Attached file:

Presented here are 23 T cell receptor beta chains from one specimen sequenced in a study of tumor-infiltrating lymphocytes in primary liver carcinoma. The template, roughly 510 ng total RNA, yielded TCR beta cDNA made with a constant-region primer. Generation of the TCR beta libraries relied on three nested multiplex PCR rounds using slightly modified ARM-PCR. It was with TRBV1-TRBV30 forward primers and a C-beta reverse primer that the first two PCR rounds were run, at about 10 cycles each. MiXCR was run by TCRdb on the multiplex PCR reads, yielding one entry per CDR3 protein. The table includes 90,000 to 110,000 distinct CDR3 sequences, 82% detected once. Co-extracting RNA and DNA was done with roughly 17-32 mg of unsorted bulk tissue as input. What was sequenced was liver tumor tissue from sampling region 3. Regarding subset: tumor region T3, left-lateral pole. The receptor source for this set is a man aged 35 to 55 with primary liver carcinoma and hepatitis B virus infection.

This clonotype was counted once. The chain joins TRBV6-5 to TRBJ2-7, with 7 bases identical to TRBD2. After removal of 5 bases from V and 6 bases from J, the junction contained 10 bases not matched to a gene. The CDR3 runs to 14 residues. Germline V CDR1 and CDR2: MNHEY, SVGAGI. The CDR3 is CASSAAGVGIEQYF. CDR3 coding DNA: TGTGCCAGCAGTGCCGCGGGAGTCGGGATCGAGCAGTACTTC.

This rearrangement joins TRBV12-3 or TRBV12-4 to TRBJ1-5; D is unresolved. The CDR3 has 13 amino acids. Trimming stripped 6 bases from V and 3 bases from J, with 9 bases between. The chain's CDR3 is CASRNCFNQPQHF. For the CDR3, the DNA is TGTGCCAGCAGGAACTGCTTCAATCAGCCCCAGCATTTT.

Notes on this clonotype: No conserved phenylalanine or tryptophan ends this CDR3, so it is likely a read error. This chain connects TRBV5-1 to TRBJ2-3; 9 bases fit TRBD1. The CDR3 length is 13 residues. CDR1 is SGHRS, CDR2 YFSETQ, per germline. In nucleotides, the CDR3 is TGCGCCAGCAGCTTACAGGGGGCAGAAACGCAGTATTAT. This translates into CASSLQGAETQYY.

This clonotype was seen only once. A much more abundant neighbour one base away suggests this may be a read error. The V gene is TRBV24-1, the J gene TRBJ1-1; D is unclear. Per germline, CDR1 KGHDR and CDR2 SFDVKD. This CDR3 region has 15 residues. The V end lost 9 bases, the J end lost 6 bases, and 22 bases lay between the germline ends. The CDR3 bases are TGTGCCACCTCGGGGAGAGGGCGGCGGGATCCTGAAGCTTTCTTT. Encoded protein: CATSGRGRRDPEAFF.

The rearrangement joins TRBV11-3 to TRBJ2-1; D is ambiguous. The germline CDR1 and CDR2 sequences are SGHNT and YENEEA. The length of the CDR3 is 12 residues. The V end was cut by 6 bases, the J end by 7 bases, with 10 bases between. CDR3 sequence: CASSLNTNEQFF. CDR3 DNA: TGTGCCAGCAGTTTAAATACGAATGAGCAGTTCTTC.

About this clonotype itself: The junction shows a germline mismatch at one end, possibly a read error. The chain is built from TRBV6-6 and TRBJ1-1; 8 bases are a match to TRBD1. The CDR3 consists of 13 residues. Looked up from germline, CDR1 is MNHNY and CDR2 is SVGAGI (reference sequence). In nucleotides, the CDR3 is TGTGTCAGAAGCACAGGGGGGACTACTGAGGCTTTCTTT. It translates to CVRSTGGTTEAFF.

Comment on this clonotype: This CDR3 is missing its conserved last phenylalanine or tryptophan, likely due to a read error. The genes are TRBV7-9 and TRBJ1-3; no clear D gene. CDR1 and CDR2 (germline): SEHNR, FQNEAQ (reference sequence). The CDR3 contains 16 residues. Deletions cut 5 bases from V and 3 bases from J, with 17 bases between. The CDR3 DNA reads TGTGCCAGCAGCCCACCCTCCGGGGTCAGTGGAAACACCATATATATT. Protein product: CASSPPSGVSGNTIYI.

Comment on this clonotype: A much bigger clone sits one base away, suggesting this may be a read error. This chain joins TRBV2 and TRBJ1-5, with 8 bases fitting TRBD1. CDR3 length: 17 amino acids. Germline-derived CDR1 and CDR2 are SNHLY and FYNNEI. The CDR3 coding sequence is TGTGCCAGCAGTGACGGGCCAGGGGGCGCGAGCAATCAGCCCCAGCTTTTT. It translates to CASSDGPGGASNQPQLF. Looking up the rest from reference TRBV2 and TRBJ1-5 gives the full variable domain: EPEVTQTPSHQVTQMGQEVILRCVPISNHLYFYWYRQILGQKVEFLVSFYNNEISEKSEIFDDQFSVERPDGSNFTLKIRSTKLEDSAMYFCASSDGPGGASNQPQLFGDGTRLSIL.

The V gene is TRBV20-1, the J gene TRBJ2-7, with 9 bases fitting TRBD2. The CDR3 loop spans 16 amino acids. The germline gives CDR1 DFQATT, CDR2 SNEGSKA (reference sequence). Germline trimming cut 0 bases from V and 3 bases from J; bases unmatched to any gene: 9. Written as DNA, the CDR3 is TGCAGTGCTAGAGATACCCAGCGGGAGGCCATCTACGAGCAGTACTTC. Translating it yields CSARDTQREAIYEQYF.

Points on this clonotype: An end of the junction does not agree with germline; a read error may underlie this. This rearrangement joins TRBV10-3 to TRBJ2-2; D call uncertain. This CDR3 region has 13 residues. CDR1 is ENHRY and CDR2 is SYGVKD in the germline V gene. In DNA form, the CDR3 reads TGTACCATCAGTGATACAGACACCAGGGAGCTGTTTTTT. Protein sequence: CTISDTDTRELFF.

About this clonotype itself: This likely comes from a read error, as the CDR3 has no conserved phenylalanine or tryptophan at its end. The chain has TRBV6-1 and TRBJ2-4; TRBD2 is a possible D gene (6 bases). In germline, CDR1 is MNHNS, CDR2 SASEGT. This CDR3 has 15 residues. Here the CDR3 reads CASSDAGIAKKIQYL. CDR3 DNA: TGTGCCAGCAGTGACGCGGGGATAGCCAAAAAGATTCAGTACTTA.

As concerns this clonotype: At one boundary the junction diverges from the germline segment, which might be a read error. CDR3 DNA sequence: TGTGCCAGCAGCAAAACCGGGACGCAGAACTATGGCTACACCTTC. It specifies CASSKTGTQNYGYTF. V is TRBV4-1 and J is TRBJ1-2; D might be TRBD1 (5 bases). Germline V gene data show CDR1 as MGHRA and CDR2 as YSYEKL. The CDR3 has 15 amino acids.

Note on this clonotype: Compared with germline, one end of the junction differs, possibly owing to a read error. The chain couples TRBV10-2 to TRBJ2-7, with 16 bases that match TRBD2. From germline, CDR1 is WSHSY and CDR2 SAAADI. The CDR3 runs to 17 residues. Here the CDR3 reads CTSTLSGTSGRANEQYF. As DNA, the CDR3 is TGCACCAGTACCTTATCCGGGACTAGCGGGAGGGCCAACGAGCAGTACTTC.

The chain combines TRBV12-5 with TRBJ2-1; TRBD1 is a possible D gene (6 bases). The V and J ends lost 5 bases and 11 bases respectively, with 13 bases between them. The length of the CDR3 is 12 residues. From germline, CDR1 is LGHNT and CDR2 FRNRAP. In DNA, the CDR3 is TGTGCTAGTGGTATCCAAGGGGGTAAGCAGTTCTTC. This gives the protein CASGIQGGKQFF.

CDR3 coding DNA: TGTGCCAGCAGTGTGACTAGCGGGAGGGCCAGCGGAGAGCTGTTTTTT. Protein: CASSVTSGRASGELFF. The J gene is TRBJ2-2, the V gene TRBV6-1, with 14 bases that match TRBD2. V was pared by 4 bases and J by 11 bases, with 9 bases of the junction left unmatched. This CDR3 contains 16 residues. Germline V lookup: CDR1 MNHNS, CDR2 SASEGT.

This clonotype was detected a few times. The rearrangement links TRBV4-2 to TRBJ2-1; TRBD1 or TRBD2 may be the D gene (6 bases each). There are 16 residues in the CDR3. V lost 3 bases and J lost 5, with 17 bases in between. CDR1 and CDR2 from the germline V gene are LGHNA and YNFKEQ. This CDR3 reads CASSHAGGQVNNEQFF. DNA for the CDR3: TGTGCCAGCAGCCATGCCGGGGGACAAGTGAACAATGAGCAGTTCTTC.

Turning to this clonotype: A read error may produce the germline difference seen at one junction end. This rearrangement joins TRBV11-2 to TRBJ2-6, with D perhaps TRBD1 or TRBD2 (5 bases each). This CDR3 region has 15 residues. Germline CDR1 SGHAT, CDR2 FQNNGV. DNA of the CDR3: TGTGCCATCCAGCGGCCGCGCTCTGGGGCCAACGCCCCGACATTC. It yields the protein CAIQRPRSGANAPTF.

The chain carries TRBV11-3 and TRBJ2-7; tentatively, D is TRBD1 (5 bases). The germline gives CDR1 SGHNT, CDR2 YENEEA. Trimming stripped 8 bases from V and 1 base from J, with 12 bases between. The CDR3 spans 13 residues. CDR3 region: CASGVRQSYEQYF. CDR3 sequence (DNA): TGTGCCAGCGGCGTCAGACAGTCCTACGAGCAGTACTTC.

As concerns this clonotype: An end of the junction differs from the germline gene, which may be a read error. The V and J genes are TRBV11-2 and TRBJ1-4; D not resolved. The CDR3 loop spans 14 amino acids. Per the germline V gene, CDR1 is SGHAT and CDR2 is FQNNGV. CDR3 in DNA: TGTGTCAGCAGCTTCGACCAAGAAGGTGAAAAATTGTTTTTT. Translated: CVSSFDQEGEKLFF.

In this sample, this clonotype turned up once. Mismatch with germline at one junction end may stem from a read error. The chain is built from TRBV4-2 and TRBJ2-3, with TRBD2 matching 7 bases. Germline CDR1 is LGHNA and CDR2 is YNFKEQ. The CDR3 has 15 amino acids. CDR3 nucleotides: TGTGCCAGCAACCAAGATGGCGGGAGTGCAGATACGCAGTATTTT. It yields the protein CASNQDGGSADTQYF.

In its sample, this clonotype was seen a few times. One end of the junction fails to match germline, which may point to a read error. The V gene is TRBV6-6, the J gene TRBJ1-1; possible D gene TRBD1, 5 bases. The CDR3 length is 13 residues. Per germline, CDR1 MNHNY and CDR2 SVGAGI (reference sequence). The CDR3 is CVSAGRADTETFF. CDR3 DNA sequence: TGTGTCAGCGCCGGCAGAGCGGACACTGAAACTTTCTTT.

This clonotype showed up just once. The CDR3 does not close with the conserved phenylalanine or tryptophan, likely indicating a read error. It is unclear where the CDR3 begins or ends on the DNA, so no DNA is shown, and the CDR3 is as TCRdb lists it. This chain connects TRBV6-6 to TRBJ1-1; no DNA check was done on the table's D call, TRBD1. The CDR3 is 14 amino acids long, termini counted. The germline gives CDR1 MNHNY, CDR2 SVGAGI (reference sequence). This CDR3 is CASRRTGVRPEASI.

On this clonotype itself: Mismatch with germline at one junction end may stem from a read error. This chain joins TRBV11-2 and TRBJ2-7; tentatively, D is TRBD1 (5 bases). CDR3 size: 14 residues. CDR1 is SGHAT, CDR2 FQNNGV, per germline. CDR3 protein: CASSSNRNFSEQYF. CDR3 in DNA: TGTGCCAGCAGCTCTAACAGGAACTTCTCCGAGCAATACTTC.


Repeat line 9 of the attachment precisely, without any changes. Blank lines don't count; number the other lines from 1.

Comment on this clonotype: A much bigger clone sits one base away, suggesting this may be a read error. This chain joins TRBV2 and TRBJ1-5, with 8 bases fitting TRBD1. CDR3 length: 17 amino acids. Germline-derived CDR1 and CDR2 are SNHLY and FYNNEI. The CDR3 coding sequence is TGTGCCAGCAGTGACGGGCCAGGGGGCGCGAGCAATCAGCCCCAGCTTTTT. It translates to CASSDGPGGASNQPQLF. Looking up the rest from reference TRBV2 and TRBJ1-5 gives the full variable domain: EPEVTQTPSHQVTQMGQEVILRCVPISNHLYFYWYRQILGQKVEFLVSFYNNEISEKSEIFDDQFSVERPDGSNFTLKIRSTKLEDSAMYFCASSDGPGGASNQPQLFGDGTRLSIL.